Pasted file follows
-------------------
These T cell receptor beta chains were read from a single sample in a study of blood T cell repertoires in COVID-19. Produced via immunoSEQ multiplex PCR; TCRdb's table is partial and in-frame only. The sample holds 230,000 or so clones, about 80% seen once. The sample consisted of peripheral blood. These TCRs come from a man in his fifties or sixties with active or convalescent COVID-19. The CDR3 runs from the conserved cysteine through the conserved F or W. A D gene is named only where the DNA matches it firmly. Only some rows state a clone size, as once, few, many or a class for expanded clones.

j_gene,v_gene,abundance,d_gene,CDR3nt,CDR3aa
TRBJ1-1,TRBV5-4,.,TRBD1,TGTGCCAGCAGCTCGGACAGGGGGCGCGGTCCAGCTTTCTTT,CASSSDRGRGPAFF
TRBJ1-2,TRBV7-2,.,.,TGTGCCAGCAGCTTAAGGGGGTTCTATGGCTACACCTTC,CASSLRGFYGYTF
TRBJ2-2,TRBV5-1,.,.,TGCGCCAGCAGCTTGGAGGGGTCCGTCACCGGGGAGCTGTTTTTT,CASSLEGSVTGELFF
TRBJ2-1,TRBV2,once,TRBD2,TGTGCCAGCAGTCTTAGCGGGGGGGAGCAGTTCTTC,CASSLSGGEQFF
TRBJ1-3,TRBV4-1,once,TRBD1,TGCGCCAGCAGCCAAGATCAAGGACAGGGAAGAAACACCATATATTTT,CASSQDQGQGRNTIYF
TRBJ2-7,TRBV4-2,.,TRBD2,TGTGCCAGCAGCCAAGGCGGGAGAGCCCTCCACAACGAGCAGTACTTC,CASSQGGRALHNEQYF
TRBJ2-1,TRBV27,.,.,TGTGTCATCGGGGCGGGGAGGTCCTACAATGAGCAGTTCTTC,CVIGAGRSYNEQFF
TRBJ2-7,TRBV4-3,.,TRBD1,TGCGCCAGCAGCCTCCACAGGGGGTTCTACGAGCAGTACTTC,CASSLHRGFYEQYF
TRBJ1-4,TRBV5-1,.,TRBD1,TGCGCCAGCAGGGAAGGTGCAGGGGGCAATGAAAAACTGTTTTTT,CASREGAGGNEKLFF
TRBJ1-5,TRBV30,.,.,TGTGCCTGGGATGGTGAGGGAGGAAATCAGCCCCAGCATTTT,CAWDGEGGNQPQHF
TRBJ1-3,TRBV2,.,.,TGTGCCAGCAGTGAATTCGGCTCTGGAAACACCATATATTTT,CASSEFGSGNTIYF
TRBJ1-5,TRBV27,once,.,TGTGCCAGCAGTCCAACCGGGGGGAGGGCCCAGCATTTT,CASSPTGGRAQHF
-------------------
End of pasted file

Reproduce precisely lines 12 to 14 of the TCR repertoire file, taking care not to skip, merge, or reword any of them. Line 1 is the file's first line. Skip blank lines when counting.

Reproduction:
TRBJ1-5,TRBV30,.,.,TGTGCCTGGGATGGTGAGGGAGGAAATCAGCCCCAGCATTTT,CAWDGEGGNQPQHF
TRBJ1-3,TRBV2,.,.,TGTGCCAGCAGTGAATTCGGCTCTGGAAACACCATATATTTT,CASSEFGSGNTIYF
TRBJ1-5,TRBV27,once,.,TGTGCCAGCAGTCCAACCGGGGGGAGGGCCCAGCATTTT,CASSPTGGRAQHF